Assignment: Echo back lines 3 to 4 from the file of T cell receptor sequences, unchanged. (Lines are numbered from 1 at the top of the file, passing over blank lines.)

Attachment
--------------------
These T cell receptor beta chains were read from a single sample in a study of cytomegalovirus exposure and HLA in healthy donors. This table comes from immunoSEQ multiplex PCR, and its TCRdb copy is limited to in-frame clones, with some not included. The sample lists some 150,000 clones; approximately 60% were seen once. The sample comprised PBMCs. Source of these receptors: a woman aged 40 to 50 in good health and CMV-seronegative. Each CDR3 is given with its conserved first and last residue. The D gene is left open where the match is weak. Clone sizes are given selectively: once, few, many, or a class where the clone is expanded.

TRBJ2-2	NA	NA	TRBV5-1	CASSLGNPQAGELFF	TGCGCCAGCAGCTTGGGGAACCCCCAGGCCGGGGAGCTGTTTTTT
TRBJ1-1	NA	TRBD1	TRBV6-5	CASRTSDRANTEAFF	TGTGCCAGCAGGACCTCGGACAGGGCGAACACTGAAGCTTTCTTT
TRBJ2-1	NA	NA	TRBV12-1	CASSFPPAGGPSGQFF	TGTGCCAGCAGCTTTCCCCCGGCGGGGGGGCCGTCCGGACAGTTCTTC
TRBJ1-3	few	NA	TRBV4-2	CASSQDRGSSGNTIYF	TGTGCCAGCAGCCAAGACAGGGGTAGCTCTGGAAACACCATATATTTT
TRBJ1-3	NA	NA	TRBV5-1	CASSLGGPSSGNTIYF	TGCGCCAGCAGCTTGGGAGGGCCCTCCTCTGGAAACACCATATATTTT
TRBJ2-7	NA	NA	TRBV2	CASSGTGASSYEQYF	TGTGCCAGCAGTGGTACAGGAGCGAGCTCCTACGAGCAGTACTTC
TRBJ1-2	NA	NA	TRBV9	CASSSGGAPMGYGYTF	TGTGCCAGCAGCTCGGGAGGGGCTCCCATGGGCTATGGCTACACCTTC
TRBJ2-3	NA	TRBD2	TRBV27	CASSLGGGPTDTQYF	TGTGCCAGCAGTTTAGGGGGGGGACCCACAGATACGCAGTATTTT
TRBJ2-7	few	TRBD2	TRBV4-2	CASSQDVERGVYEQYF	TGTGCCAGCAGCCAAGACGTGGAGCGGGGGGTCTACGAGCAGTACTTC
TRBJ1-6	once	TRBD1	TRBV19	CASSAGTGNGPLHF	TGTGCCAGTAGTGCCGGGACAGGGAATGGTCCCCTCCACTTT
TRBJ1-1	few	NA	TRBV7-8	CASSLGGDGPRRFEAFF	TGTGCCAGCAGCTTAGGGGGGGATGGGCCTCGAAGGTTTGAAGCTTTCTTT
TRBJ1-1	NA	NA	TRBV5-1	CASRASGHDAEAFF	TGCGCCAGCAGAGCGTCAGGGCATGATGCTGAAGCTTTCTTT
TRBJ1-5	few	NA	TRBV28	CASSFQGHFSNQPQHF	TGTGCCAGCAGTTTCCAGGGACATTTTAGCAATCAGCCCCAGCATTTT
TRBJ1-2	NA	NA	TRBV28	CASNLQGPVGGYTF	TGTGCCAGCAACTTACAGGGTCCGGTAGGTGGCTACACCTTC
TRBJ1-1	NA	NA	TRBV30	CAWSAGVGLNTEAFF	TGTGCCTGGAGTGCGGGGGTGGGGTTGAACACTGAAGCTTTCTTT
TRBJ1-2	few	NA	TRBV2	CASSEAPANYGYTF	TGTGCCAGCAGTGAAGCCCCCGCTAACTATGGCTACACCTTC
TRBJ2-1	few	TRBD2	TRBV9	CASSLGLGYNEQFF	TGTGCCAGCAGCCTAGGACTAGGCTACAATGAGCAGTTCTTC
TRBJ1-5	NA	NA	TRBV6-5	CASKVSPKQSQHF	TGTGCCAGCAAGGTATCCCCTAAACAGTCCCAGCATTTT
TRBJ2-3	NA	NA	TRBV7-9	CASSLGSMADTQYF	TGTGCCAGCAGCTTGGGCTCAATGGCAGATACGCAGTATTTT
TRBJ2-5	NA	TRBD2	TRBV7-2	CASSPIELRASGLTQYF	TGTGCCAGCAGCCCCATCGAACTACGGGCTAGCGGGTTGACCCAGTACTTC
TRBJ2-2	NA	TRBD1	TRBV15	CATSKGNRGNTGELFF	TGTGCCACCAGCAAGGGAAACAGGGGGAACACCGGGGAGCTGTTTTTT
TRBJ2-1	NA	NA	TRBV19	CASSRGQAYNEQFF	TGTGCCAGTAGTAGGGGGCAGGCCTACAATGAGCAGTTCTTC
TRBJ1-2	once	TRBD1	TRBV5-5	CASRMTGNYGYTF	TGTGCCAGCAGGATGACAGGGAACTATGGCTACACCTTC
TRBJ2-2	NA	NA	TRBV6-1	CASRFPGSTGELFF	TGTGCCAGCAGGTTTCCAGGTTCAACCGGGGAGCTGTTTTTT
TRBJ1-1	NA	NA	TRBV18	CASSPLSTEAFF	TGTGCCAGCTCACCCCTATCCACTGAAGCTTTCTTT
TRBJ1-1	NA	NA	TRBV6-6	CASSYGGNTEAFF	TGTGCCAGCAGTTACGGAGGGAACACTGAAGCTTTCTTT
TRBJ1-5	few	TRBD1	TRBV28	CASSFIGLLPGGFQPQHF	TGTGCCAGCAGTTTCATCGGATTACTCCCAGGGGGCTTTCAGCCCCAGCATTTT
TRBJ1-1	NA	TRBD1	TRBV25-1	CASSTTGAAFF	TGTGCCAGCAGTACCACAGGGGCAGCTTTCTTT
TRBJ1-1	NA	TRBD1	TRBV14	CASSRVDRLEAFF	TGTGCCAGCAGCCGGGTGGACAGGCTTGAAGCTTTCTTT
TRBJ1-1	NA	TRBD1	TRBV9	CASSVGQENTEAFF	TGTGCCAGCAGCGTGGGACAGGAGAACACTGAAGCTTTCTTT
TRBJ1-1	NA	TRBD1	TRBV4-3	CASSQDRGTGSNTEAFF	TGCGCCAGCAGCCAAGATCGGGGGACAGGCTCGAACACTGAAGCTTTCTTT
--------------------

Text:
TRBJ1-1	NA	TRBD1	TRBV6-5	CASRTSDRANTEAFF	TGTGCCAGCAGGACCTCGGACAGGGCGAACACTGAAGCTTTCTTT
TRBJ2-1	NA	NA	TRBV12-1	CASSFPPAGGPSGQFF	TGTGCCAGCAGCTTTCCCCCGGCGGGGGGGCCGTCCGGACAGTTCTTC